The Donor Conceived Alliance of Canada wants to see policy that prioritizes the health, well-being and best interests of donor-conceived people (DCP). Specifically, we want to see the following:

1. Ban anonymous gamete donation. Require all donors to be “ID release” from birth.

By the numbers: 88% of We Are Donor Conceived (WADC) survey respondents believe it is a basic human right to know the identity of both biological parents. 81% of WADC survey respondents support abolishing anonymous gamete donation and 67% believe the donor’s identity should be available to the donor conceived person from birth.

We believe it is wrong to purposely create people who are denied knowledge about their medical, cultural and genetic identity. Furthermore, we believe it is wrong for a government, doctor, private business or organization to purposely withhold information about a person’s identity from that person. While it is true that there are other situations in life that result in a person not knowing both biological parents, anonymous donor conception is the only instance where people are INTENTIONALLY created in a way that deprives them from having the option of knowing the donating biological parent. Some donor conceived people will be satisfied without knowing both biological parents, but we believe that all DCP should, at the minimum, have the option to know their donating biological parent.

“Open ID” or “ID release” donors are increasingly common but in most places the information is not made available until the DCP turns 18 (if at all), and being denied that information during a DCP’s formative years is unjust. In 2018 Germany declared that all DCP have the right to know the identity of their biological parent(s) from birth, and as of 2022 the German courts declared that a biological mother is obligated to disclose the identity of the child’s biological father to the child, including in cases of donor conception and adoption. Austria allows DCP to access such information at the age of 13. Ultimately we believe that all donors should be Open ID from birth.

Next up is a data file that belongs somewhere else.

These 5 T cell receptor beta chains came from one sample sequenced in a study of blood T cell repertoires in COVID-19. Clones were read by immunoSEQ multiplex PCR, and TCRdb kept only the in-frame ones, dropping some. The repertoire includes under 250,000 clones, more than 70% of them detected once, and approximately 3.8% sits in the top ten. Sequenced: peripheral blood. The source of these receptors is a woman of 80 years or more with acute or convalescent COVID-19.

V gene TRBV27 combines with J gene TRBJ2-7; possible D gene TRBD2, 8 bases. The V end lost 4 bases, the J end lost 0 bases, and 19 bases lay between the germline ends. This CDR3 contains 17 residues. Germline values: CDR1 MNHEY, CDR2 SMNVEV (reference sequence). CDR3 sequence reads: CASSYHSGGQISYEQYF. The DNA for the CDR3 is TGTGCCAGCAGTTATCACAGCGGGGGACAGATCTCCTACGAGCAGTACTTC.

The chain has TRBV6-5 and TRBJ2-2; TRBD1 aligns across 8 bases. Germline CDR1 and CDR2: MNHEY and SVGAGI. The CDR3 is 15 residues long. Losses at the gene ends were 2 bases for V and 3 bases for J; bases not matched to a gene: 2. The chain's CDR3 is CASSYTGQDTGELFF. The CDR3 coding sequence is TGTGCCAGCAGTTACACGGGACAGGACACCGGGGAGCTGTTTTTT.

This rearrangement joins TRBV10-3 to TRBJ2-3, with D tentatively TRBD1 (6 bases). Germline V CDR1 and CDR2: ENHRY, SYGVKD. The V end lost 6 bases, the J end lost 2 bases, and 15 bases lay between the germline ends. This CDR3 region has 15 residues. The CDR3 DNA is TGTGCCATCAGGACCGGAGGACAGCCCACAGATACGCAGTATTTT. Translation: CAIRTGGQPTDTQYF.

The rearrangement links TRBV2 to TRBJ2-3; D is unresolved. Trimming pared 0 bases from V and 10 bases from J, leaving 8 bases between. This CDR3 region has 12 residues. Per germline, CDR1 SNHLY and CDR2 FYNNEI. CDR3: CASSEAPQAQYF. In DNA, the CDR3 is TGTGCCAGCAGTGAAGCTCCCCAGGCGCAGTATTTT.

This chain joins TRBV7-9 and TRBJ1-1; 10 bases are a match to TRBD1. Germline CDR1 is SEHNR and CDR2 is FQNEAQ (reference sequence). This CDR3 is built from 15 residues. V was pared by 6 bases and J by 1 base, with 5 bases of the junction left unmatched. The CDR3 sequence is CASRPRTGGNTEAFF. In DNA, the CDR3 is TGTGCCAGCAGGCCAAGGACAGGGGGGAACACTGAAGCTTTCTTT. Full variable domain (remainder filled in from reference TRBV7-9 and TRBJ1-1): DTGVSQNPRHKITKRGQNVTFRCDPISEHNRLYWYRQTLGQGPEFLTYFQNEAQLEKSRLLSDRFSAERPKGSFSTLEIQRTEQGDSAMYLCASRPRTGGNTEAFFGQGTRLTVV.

For many DCP, the use of known donors is considered ideal, in order to allow the DCP to grow up with a connection to their donating biological parent, and to be able to grow up with any half-siblings. Just as parents can love more than two children, children are able to love more than two parents! We understand that the choice of using a known donor is sometimes worrisome for intended parents, who may be concerned that having an additional adult figure in their lives could make things “too complicated.” We hear from some parents that they may worry about the other biological parent wanting to have custody, or wanting to be “too involved” in their child’s life. To avoid that potential scenario there should be more supporting legal frameworks (e.g. legal contracts) and counselling services to support directed donation, such as through established fertility clinics.

2. Set a limit of < 10 half-siblings created per donor

Many fertility clinics have guidelines for the number of half-siblings that can be created per donor, but these guidelines are rarely followed, are often too lenient, or are not able to be enforced when a single person donates their gametes to multiple clinics.

Some donor-conceived people have dozens or hundreds or half-siblings. Based on the American Society for Reproductive Medicine’s guidelines, there could be over 10,000 half-siblings for a single donor in the United States. Many countries including New Zealand, Britain, and the Netherlands, already restrict the number of children born to one gamete donor, but Canada has no limits.